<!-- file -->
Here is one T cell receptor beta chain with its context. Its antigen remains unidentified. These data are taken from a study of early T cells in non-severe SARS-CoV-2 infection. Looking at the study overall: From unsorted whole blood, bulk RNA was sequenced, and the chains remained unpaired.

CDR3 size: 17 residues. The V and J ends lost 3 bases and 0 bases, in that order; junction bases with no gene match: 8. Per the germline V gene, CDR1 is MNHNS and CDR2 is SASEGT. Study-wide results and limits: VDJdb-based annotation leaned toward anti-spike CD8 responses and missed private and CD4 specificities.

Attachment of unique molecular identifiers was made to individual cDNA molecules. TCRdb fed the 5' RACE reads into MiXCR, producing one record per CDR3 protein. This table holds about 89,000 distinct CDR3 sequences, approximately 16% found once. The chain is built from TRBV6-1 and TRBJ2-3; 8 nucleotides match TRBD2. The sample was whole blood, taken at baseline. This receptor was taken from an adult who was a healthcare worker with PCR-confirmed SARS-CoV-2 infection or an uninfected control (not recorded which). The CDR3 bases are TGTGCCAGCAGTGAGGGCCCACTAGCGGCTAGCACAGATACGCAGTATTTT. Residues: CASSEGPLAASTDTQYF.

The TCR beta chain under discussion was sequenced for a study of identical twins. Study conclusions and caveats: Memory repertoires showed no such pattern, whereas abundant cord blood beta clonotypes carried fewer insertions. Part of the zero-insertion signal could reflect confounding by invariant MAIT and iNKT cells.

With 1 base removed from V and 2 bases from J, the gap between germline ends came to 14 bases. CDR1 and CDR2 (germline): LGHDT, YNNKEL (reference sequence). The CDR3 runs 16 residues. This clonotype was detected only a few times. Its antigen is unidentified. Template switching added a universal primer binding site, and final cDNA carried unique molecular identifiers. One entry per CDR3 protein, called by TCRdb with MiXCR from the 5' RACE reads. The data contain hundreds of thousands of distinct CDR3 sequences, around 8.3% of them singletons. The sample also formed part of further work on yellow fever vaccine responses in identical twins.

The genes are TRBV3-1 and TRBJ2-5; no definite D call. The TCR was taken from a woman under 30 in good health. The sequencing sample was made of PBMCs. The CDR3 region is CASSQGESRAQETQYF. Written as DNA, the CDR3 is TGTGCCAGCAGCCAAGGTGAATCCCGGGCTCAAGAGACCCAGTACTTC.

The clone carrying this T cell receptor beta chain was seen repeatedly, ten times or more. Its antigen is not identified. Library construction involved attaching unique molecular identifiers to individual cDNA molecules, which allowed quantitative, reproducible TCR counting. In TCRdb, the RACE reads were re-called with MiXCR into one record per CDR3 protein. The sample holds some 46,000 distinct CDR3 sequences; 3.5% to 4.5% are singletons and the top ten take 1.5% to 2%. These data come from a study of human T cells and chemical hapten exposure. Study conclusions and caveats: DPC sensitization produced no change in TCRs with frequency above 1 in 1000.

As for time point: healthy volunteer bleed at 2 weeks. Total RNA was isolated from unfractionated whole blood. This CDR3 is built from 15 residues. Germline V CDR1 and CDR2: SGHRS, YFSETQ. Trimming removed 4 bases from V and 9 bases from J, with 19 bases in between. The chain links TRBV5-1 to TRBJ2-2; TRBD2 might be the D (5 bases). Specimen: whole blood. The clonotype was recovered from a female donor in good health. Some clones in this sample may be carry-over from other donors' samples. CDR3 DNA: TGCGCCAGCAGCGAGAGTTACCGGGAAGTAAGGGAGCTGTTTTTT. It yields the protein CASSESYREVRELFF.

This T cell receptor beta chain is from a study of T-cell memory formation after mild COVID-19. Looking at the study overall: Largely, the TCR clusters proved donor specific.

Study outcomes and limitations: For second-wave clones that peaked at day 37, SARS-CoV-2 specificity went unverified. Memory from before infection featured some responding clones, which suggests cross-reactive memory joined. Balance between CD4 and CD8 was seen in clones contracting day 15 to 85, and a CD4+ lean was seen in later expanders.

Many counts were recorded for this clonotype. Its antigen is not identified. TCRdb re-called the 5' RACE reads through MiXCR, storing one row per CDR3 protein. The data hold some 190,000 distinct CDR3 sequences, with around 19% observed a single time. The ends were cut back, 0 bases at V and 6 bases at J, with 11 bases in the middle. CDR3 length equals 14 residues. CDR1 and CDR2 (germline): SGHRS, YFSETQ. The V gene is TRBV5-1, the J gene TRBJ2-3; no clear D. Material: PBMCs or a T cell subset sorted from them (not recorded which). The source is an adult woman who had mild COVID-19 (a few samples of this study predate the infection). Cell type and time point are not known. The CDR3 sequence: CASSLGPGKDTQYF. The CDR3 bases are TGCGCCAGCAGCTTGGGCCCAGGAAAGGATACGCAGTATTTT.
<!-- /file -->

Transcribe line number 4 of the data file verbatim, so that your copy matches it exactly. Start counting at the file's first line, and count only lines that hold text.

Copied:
The TCR beta chain under discussion was sequenced for a study of identical twins. Study conclusions and caveats: Memory repertoires showed no such pattern, whereas abundant cord blood beta clonotypes carried fewer insertions. Part of the zero-insertion signal could reflect confounding by invariant MAIT and iNKT cells.